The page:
The American ambassador to South Korea is scheduled to see Sen. Adlai Stevenson (D-Ill.) this morning for a discussion that illustrates a continuing confrontation between the executive branch and Congress over aid to Korea.

Stevenson said yesterday that he expected to talk with Ambassador Richard Sneider about his intention to block a $500 million Export-Import Bank loan to Korea unless the Seoul government cooperates more fully in investigations of alleged Korean influence-buying in Congress.

Accused Korean agent Tongsun Park is on his way back to Washington for secret questioning by congressional investigators set to start next Tuesday.

And the Carter administration has sided with the Korean government in resisting congressional requests for access to Korean diplomats implicated in the affair.

But Stevenson, chairman of the Senate ethics committee, and Leon Jaworski, head of the counterpart House investigation, have said repeatedly that they need the information of figures such as Kim Dong Jo, the former Korean ambassador to the United States. And they have dismissed administration arguments that it is unfair to tie continued U.S. aid to such cooperation.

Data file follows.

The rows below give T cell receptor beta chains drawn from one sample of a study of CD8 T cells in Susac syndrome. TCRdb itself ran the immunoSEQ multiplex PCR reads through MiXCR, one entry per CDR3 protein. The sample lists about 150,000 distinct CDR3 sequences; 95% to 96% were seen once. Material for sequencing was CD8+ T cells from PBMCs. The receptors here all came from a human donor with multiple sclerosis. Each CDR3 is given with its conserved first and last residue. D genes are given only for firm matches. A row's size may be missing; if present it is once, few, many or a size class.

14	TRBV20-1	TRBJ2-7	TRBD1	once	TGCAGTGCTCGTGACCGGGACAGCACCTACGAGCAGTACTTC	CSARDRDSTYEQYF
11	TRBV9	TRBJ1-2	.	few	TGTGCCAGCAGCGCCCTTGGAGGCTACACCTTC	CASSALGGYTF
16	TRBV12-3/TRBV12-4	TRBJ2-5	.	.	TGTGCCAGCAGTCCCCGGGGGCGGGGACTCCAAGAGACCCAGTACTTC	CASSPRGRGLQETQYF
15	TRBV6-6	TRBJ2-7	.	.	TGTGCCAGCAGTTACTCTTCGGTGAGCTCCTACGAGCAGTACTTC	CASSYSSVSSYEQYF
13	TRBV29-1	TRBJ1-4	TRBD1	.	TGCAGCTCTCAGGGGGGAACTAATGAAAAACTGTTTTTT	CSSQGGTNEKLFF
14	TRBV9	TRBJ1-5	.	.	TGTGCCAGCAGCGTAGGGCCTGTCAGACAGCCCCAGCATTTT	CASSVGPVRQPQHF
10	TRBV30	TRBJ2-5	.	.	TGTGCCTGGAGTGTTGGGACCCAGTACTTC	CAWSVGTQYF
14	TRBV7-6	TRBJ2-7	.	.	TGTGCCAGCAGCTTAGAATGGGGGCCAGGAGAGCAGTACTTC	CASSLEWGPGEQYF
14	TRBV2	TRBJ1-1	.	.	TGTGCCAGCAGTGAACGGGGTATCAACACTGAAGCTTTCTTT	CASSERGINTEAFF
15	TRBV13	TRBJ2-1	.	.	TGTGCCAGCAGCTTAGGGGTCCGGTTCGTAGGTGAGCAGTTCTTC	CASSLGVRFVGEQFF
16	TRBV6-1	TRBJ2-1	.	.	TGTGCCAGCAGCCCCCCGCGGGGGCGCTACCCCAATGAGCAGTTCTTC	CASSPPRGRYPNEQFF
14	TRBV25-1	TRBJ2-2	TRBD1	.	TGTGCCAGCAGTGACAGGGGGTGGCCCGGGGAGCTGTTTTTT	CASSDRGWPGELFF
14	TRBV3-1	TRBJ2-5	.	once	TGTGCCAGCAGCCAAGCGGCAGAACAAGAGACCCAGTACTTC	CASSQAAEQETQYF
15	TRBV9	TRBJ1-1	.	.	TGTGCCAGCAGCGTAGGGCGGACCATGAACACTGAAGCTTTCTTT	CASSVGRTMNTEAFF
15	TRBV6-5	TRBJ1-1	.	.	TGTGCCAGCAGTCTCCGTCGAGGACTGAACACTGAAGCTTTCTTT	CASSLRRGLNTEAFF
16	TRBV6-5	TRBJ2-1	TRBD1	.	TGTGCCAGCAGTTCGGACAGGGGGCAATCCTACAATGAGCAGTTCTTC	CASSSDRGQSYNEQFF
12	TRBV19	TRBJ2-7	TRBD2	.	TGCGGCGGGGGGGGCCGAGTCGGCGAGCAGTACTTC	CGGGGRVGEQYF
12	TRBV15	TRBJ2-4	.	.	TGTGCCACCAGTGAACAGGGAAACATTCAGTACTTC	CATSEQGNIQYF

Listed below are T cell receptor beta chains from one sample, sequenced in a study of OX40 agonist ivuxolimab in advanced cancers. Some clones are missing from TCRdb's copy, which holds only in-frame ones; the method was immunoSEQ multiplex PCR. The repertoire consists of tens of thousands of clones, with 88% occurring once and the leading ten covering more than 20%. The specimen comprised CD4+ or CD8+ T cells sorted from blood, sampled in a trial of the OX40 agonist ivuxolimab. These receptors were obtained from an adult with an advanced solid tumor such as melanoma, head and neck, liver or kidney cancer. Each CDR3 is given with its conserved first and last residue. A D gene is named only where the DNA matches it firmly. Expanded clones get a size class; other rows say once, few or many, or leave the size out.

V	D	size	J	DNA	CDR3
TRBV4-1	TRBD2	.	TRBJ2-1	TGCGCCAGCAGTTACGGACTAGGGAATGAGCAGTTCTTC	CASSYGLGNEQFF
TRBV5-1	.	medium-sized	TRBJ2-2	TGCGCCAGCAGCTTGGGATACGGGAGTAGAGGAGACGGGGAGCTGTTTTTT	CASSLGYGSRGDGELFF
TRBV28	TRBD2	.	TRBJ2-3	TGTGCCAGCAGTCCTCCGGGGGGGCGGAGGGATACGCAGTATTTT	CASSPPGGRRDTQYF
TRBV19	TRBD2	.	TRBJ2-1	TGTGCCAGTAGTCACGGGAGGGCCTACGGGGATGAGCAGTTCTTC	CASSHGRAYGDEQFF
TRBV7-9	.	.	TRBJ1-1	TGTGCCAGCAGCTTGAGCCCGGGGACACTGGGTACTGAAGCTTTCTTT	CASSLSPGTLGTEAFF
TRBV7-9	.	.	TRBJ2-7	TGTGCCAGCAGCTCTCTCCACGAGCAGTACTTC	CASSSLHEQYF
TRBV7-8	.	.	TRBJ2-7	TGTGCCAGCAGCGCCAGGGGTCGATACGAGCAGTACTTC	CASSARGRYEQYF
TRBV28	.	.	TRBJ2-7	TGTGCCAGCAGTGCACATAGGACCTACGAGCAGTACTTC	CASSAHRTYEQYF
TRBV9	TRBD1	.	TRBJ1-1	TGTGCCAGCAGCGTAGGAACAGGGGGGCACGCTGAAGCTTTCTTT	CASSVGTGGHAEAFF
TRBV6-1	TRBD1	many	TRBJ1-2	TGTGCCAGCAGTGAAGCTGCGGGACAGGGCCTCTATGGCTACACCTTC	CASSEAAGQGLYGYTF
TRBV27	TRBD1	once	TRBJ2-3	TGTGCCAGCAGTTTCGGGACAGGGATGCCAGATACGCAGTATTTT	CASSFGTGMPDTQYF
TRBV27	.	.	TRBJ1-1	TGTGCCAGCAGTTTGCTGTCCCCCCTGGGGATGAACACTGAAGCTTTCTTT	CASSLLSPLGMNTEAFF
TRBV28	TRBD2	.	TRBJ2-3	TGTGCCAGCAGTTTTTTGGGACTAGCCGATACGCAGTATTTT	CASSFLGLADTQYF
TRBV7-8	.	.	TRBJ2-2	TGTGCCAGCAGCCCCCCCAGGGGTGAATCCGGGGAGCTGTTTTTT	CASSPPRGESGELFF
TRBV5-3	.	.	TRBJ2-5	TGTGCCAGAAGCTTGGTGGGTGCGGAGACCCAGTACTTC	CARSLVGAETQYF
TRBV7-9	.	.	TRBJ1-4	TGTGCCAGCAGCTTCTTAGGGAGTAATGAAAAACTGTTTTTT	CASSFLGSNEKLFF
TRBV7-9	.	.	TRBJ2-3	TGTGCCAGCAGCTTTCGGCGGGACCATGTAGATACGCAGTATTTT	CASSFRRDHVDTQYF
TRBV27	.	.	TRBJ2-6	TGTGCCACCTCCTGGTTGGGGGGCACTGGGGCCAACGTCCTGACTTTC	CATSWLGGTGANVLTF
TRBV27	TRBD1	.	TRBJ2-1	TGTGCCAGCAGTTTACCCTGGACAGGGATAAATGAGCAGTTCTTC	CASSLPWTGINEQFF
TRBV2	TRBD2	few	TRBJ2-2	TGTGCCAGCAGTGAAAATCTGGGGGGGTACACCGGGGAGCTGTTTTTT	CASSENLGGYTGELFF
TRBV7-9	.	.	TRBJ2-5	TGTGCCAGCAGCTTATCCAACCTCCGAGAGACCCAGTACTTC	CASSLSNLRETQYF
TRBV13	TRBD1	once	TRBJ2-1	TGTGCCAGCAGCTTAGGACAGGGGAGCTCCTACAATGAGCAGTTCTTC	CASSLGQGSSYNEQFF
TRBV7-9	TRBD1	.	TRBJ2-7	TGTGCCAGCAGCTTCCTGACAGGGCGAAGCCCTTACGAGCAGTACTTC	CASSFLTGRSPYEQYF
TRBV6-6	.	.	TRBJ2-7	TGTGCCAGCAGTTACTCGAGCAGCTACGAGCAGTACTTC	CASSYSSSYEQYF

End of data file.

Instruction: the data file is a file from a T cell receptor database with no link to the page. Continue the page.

Rep. Clement J. Zablocki (D-Wis.), chairman of the House International Relations Committee, for instance, told Defense Secretary Harold Brown on Wednesday that he didn't think the House would approve transfer of $800 million in military equipment to the Koreans because of the influence-buying scandal.

Stevenson said in a telephone interview yesterday that "I don't think it's wise to cut off military aid because of the national security implications for both countries."

"But I'm not sure the State Department fully understands the Ex-Im Bank exposure in Korea," he said.

Stevenson is head of the Senate Banking subcommittee on international finance and said he would not consider a loan for the Koreans two nuclear reactors from Westinghouse Electric Co. until the Koreans agree to cooperate.

"Unfortunately, Tongsun Park's testimony is not enough," he said. "We do need, if not the testimony, at least communications with other Korean nationals, to do a credible job of investigating." House investigators have taken the same position.

One senior administration official said yesterday that the United States would lose needed export business to foreign competitors if loans such as that for the Westinghouse reactors are blocked.

Stevenson said: "Westinghouse can be sacrificed, if necessary, for the integrity of the Congress."